The Main Stream

Aug 7, 2012 1:03 AM

Deferred action program supported by "dreamers'

TUCSON - A major breakthrough for undocumented students is about to take effect.

The government's new deferred action program will allow certain people who came to the United States as children to remain in the U.S.

It's set to launch August 15th.

Some are considering this partial implementation of the Dream Act.

There are five pieces of criteria young people must meet.

They must currently be enrolled in school or graduated, have lived in the U.S. for five or more years, arrived here before the age of 16, have no criminal history, and are under the age of 31.

A group of Tucsonans, who call themselves 'dreamers' support deferred action.

"This is a step in the right direction," Josue Saldiva said.

Daniela Nava says, "I benefit from it and also my younger brother."

If their application is approved they will be eligible for a work permit, drivers license, and granted permission to live in the United States. It's good for two years.

"It doesn't give them any sort of permanent status," says Maurice Goldman, an immigration attorney.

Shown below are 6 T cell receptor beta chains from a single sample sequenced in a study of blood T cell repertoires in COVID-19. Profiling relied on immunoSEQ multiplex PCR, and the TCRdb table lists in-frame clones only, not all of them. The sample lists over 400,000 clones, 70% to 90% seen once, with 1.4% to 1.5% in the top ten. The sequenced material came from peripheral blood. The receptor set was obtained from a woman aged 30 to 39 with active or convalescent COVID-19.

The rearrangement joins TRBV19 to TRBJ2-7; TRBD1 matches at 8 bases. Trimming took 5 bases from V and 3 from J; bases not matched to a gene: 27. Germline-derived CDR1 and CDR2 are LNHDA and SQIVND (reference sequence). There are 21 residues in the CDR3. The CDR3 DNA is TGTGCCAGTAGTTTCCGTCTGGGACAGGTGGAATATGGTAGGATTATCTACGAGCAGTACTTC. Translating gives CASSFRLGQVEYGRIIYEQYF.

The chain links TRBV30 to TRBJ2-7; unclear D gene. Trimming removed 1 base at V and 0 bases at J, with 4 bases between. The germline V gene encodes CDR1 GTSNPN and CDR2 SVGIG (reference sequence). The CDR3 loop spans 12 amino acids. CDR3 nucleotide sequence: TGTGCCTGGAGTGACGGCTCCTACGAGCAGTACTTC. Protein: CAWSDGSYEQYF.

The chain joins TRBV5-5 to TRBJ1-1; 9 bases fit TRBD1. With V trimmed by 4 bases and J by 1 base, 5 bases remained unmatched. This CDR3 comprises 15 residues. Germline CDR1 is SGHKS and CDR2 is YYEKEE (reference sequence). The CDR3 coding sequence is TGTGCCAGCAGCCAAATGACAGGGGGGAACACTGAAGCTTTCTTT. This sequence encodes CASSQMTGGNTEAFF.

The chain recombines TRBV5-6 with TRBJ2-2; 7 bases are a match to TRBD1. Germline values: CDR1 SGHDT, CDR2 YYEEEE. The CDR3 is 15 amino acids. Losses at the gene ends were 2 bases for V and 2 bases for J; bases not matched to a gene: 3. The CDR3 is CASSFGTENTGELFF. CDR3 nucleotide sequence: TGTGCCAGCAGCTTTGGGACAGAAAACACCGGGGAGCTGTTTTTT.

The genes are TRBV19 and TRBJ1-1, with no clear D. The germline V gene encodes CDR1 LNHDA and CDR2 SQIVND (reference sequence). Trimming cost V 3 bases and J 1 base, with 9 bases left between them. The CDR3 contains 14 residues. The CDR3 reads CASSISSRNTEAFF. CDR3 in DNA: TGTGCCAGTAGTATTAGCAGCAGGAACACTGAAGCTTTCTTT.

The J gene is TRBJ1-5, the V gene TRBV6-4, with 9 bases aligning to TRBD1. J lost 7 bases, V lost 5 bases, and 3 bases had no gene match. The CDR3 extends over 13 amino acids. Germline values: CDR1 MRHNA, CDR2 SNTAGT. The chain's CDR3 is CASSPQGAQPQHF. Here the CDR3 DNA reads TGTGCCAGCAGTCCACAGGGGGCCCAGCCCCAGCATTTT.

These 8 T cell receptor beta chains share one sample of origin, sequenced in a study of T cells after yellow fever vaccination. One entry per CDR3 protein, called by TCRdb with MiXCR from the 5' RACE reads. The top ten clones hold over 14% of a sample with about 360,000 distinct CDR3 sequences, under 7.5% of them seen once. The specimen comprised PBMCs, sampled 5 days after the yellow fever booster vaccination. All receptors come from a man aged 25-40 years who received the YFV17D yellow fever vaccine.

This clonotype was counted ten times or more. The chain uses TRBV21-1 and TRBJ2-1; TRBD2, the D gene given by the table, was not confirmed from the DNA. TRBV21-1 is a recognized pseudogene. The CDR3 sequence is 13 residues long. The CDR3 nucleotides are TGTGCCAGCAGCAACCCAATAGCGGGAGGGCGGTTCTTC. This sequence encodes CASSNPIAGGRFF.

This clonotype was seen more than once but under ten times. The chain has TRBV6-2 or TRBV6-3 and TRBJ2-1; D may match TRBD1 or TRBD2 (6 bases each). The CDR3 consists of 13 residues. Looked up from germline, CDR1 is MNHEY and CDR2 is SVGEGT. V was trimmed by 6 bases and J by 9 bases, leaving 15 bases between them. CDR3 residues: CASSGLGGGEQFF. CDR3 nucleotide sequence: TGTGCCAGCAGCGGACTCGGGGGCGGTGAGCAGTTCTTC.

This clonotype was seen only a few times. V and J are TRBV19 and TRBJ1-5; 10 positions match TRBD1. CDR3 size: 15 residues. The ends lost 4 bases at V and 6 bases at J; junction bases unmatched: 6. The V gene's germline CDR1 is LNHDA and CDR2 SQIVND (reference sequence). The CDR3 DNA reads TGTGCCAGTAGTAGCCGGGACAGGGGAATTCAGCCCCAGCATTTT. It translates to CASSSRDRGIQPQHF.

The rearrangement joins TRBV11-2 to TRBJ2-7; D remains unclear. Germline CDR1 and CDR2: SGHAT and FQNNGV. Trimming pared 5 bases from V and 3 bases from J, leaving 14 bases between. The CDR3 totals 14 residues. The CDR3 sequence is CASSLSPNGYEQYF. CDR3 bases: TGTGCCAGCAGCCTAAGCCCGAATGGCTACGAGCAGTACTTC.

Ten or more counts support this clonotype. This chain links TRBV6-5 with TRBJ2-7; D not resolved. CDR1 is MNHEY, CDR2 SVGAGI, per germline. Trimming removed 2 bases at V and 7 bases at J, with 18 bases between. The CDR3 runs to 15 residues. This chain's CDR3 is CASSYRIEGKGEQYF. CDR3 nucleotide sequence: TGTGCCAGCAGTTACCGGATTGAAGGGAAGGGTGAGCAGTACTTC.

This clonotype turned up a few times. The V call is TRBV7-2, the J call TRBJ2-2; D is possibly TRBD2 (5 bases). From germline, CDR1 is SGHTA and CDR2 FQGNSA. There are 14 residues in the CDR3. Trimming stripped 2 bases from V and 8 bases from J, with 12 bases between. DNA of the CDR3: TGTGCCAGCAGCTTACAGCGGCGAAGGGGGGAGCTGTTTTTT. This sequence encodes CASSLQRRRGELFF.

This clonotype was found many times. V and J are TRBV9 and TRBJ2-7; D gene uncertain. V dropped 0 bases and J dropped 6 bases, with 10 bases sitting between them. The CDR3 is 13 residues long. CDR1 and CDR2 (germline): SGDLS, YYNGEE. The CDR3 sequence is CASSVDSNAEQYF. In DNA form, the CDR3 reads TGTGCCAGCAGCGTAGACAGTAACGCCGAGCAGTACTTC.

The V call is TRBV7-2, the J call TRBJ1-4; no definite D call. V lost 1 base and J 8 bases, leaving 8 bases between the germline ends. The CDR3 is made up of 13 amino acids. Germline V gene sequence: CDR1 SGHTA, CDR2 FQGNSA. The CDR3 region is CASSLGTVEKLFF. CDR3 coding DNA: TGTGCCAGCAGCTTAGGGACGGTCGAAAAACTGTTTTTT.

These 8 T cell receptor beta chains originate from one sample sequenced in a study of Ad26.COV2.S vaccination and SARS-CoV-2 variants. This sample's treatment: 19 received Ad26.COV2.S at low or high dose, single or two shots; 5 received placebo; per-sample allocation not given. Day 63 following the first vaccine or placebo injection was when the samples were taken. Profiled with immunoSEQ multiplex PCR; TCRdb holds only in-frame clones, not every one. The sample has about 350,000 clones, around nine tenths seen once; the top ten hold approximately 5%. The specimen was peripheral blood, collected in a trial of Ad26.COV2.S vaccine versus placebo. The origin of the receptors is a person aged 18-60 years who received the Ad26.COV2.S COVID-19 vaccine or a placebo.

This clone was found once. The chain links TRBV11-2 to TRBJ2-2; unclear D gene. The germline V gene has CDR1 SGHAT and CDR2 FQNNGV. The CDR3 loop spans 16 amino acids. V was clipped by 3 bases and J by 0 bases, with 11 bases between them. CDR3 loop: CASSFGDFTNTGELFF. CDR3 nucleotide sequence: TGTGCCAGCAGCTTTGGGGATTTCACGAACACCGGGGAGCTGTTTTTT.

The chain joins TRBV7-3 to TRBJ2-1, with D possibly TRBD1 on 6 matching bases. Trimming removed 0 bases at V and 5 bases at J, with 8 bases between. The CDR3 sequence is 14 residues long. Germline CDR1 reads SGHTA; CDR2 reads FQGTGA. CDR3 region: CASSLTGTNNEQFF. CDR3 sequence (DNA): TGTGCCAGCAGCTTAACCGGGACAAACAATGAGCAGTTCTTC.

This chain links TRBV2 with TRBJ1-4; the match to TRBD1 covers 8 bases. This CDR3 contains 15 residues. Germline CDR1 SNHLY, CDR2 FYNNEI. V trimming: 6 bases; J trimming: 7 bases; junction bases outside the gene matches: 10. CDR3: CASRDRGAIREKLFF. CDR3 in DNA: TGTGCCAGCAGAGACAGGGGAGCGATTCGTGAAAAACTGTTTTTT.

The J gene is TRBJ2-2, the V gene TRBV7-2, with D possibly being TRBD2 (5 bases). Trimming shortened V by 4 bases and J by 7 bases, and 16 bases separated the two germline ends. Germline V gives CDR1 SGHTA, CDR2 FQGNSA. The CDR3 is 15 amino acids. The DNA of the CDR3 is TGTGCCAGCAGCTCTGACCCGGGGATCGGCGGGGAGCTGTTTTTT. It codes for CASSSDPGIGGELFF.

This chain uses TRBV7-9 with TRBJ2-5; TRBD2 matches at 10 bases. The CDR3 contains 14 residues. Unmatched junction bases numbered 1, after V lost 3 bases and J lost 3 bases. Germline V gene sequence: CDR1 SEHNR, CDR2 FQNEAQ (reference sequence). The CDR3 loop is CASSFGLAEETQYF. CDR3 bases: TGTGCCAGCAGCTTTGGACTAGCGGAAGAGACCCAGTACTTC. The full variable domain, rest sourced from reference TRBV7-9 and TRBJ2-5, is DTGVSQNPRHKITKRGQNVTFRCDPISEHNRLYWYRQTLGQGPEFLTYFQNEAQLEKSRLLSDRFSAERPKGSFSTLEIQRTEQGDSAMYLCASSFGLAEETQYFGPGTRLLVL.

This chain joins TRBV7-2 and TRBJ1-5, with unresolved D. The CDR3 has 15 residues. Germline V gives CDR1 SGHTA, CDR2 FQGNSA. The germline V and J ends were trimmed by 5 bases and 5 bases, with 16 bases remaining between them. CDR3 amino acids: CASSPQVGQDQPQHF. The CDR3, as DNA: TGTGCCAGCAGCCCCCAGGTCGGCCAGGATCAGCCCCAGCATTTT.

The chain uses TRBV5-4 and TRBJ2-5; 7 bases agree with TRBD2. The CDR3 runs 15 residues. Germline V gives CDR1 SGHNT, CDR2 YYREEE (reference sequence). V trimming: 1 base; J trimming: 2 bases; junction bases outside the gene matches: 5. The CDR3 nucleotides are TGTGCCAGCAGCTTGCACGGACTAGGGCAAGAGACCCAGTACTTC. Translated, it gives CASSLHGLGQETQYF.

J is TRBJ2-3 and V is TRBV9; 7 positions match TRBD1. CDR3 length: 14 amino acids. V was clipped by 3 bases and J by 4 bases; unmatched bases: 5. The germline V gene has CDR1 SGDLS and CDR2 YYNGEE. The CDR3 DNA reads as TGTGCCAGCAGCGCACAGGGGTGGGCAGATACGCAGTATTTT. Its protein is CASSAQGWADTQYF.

He stresses that this is a temporary program in its infancy.

A thorough background check is required.

If denied, there's no chance of appeal.

"And if there is any change in administration or policy their information is out there," says Goldman, "it could mean permanent exile from the United States."

"We don't know what this process is going to look like yet, so we're skeptical about it, at least as far as for me," said Ana Rodriguez, a dreamer who is willing to roll the dice and apply.

But of the four dreamers News 4 spoke with, one is not eligible for deferred action.

"Many students like me don't qualify for this," Alexandra Samarron says.

Samarron was 16 when she moved to the US, just missing the cut.

Her hope is that deferred action leads to legalization programs.

"We need to push for comprehensive immigration reform," said Samarron.

There are fees associated with the application $465 dollars.

Goldman stresses the importance of utilizing an attorney, someone who can review your immigration history, and potential criminal history. And beware of scams.

For the full list of criteria guidelines head to www.uscis.gov/childhoodarrivals

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